Oh well, at least the worse effects will be reserved for some of the most primitive parts of the planet and might clean the gene pool - e.g. Asia, China, Africa, the USA....

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Thumb Up

On a selfish note

I have not chosen to have children as I believe the human race is destined for a severe culling one way or another within the next 20-30 years.

And as a 43 year old I have enjoyed every day on this planet that I can remember.

So if the world does end tomorrow I can say its been a great life!!

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Anonymous Coward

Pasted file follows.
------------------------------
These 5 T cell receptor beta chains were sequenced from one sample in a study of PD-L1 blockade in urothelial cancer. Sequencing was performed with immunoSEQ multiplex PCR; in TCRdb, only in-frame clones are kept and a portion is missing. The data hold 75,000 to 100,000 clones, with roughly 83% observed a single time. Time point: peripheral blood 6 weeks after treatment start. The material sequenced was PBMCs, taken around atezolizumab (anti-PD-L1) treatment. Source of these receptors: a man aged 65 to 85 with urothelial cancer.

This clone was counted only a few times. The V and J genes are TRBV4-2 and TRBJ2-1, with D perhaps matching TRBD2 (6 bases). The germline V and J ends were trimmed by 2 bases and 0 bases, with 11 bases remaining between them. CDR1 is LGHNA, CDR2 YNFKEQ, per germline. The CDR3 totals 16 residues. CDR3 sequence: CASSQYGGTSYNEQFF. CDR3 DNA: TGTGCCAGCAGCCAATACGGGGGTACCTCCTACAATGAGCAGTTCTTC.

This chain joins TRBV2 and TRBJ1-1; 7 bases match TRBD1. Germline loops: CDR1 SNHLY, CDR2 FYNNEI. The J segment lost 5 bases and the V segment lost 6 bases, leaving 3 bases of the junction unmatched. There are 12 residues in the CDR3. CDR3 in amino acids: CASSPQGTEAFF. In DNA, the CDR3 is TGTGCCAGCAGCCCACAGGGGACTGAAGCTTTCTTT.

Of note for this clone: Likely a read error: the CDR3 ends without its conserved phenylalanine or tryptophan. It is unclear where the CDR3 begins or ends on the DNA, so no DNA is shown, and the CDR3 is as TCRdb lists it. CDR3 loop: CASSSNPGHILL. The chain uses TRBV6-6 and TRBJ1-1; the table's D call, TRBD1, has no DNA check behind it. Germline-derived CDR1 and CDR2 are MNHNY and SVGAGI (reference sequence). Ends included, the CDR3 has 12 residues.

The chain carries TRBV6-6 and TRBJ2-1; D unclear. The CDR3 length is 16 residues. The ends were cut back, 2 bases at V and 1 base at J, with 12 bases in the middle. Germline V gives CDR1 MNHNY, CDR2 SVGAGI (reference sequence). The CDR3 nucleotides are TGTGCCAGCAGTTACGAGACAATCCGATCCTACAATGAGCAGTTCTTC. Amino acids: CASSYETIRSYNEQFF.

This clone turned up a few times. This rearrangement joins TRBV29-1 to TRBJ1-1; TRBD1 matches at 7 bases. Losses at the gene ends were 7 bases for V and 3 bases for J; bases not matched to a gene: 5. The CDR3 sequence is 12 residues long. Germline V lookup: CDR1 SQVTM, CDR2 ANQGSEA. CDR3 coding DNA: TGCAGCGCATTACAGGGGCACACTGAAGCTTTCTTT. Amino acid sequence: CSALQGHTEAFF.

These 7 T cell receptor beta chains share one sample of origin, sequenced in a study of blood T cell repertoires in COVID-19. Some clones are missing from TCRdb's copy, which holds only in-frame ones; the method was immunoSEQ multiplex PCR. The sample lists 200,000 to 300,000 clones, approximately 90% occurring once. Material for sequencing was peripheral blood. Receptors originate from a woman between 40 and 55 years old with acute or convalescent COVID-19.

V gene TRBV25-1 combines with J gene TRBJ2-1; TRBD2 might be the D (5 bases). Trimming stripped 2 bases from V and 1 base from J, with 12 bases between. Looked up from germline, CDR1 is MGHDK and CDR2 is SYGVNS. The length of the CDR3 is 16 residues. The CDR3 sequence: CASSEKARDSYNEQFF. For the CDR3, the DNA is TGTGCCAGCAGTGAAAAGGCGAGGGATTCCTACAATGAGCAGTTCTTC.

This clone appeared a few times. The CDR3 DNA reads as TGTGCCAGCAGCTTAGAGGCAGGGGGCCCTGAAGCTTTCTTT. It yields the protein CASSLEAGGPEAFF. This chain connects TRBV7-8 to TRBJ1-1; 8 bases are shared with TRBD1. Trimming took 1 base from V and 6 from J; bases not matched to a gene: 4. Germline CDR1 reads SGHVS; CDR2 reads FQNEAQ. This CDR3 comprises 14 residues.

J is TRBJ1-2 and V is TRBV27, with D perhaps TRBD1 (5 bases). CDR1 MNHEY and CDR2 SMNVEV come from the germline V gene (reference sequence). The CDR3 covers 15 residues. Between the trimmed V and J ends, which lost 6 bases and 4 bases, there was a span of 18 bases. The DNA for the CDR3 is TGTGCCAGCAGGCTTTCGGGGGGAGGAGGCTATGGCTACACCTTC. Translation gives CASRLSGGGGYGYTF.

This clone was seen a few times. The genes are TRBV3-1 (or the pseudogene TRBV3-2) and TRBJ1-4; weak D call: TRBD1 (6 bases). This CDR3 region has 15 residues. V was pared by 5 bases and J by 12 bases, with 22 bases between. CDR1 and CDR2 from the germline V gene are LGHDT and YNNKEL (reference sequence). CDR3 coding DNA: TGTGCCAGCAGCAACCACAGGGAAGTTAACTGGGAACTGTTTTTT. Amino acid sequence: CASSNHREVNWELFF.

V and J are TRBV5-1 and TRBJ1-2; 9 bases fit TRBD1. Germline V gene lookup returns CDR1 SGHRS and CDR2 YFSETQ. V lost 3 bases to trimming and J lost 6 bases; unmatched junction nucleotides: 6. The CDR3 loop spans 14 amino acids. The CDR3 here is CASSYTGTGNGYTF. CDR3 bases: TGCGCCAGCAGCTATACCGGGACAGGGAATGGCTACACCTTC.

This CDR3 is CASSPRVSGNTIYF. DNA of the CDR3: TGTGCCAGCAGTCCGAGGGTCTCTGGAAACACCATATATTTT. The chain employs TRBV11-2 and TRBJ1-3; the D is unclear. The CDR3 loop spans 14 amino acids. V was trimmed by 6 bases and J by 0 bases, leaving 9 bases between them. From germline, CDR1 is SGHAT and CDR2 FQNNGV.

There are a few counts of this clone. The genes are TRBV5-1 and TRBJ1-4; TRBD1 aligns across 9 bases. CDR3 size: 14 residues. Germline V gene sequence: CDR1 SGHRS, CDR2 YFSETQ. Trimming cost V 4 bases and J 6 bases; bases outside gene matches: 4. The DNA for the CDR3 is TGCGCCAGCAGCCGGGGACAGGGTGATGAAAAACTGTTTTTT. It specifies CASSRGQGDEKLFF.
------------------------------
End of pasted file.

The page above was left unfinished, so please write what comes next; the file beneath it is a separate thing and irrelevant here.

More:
Re: On a selfish note

In other words, you are too ugly to procreate and chose a career in IT instead....

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Please excuse me

while I hide in my bunker and completely fail to panic.

When you've finished beating each other to death I shall come out and enjoy the peace.

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Silver badge

What happened to the ice age?

It seemed to go away, and we are none the worse for wear. Warming has been happening for quite a while, and will likely continue changing the climate for the foreseeable future. Get used to it. Us humans haven't been able to alter the weather and will most likely never be able to to any significant degree.

Of course when Al Gore turns off HIS electric switch, I might listen, but I'm not holding my breath!

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Re: What happened to the ice age?